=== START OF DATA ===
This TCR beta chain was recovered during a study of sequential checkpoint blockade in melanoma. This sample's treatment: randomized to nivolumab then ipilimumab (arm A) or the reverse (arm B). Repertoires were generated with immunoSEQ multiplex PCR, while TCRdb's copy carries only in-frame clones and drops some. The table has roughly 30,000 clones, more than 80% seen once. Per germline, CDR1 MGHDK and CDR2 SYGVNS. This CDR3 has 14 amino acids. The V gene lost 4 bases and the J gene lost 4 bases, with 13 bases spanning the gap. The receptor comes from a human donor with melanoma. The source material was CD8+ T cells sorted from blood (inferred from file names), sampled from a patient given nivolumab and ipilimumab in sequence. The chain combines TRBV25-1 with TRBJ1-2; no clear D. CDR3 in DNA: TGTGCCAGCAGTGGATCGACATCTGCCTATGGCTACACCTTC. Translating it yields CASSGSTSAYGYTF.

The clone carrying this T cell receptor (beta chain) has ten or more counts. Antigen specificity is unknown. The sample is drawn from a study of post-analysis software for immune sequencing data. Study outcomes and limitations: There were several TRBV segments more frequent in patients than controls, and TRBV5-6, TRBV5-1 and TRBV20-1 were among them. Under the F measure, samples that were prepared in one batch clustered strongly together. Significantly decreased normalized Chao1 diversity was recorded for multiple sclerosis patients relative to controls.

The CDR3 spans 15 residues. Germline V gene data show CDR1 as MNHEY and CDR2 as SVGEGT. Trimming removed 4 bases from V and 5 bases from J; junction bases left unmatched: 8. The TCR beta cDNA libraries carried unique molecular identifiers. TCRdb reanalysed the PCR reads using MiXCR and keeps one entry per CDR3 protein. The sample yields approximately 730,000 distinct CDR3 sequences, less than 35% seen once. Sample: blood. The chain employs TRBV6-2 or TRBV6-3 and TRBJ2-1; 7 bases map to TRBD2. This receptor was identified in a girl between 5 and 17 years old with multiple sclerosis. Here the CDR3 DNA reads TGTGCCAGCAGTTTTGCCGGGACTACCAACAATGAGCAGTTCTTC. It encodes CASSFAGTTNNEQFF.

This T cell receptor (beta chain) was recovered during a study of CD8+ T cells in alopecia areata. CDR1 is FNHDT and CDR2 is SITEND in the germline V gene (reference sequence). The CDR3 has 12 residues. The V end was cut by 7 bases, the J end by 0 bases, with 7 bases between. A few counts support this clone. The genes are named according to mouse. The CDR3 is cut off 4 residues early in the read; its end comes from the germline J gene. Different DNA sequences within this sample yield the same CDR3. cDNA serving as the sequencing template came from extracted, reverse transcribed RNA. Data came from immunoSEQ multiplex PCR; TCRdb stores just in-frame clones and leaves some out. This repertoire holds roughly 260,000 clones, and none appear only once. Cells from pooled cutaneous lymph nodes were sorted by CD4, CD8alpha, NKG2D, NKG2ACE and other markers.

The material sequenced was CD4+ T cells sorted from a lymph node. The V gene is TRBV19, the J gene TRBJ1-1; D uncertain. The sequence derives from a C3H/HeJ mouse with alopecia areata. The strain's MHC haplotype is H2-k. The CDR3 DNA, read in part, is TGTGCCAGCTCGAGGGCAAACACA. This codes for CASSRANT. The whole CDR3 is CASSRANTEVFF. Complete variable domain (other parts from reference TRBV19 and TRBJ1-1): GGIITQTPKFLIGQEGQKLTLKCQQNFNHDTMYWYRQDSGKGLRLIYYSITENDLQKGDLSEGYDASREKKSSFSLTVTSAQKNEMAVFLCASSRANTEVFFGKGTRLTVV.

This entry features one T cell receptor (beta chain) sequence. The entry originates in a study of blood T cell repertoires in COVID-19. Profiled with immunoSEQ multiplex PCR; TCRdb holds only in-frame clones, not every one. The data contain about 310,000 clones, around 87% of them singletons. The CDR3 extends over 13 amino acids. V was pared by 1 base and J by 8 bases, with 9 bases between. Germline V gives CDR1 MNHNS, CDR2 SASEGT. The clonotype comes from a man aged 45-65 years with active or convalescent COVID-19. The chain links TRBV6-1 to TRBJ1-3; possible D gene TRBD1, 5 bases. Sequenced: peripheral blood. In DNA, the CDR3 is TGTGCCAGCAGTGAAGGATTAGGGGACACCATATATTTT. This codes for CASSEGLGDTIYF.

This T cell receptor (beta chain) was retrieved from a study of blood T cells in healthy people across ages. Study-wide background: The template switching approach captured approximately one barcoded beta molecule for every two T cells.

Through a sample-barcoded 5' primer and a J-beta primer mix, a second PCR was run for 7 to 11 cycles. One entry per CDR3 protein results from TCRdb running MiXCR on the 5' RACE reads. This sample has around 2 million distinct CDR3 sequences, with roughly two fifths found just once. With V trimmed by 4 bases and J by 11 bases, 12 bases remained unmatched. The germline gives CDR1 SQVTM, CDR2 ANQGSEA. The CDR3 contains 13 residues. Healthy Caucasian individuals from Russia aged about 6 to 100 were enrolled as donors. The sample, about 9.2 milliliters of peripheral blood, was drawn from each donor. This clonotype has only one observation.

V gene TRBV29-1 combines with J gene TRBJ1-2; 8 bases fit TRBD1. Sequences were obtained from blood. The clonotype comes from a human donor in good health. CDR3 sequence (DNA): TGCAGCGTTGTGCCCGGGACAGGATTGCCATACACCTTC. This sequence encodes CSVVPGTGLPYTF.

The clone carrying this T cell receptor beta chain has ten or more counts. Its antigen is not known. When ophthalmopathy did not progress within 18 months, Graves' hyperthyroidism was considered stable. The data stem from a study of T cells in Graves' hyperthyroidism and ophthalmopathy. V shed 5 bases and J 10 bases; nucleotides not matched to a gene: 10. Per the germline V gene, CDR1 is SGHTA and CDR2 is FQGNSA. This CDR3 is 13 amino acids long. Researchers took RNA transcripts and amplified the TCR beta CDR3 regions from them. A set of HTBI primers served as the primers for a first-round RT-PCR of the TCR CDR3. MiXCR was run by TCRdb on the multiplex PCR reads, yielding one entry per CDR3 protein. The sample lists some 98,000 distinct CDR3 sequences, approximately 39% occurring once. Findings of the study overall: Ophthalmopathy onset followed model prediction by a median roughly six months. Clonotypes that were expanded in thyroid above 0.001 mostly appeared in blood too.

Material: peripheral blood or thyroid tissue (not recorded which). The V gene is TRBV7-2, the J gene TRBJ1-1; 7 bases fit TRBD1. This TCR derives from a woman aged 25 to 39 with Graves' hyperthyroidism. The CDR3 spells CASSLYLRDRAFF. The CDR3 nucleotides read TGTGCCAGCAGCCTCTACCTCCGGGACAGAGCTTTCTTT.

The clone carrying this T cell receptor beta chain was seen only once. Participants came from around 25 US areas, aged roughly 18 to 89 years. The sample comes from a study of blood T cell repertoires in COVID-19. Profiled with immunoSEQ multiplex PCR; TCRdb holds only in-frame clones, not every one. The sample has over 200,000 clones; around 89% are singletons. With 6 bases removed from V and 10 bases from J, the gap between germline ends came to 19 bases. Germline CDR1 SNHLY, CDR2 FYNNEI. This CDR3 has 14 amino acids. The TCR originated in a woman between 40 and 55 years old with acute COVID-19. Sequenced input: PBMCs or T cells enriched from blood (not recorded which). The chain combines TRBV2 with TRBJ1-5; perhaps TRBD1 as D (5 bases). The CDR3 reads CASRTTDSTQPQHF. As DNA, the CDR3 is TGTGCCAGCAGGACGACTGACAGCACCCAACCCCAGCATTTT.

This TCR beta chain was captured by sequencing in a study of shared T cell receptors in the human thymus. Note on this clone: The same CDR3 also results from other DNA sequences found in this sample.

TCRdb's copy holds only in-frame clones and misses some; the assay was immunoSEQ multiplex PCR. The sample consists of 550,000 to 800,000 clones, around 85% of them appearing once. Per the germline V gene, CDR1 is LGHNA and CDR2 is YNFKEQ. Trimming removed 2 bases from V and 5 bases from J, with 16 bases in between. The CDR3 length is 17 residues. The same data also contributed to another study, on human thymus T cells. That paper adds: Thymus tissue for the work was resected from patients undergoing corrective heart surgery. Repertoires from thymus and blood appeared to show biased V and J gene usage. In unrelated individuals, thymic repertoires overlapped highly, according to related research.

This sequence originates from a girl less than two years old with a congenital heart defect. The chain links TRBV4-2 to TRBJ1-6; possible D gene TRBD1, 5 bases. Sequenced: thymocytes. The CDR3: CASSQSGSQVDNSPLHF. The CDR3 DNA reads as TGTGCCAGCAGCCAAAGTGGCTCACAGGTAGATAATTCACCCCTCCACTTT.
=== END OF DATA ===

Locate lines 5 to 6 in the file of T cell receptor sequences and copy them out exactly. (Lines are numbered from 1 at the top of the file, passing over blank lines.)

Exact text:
The material sequenced was CD4+ T cells sorted from a lymph node. The V gene is TRBV19, the J gene TRBJ1-1; D uncertain. The sequence derives from a C3H/HeJ mouse with alopecia areata. The strain's MHC haplotype is H2-k. The CDR3 DNA, read in part, is TGTGCCAGCTCGAGGGCAAACACA. This codes for CASSRANT. The whole CDR3 is CASSRANTEVFF. Complete variable domain (other parts from reference TRBV19 and TRBJ1-1): GGIITQTPKFLIGQEGQKLTLKCQQNFNHDTMYWYRQDSGKGLRLIYYSITENDLQKGDLSEGYDASREKKSSFSLTVTSAQKNEMAVFLCASSRANTEVFFGKGTRLTVV.

This entry features one T cell receptor (beta chain) sequence. The entry originates in a study of blood T cell repertoires in COVID-19. Profiled with immunoSEQ multiplex PCR; TCRdb holds only in-frame clones, not every one. The data contain about 310,000 clones, around 87% of them singletons. The CDR3 extends over 13 amino acids. V was pared by 1 base and J by 8 bases, with 9 bases between. Germline V gives CDR1 MNHNS, CDR2 SASEGT. The clonotype comes from a man aged 45-65 years with active or convalescent COVID-19. The chain links TRBV6-1 to TRBJ1-3; possible D gene TRBD1, 5 bases. Sequenced: peripheral blood. In DNA, the CDR3 is TGTGCCAGCAGTGAAGGATTAGGGGACACCATATATTTT. This codes for CASSEGLGDTIYF.